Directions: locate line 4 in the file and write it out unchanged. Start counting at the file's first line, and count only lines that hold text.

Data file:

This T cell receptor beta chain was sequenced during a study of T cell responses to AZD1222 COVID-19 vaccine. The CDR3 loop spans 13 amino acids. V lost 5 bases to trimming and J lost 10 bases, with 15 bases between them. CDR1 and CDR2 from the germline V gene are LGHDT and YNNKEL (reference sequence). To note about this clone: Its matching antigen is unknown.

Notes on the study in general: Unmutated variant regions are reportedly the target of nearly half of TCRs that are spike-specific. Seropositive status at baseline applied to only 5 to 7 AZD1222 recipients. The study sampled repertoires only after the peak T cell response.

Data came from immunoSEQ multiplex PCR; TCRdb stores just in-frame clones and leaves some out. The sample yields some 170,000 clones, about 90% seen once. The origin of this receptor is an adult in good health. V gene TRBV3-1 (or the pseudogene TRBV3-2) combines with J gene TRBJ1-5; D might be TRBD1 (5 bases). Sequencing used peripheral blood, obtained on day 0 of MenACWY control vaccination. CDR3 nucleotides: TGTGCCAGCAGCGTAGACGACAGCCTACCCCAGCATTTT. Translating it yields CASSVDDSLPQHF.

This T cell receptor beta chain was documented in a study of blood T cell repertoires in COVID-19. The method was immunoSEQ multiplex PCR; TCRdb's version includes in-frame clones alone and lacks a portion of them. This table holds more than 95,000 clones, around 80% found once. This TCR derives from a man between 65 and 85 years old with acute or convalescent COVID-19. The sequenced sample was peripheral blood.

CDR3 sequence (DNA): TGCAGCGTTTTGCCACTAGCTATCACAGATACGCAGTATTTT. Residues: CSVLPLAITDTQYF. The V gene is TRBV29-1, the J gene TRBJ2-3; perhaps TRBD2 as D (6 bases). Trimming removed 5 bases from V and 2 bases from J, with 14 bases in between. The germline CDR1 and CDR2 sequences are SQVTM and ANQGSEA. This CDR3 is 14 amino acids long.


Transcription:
This T cell receptor beta chain was documented in a study of blood T cell repertoires in COVID-19. The method was immunoSEQ multiplex PCR; TCRdb's version includes in-frame clones alone and lacks a portion of them. This table holds more than 95,000 clones, around 80% found once. This TCR derives from a man between 65 and 85 years old with acute or convalescent COVID-19. The sequenced sample was peripheral blood.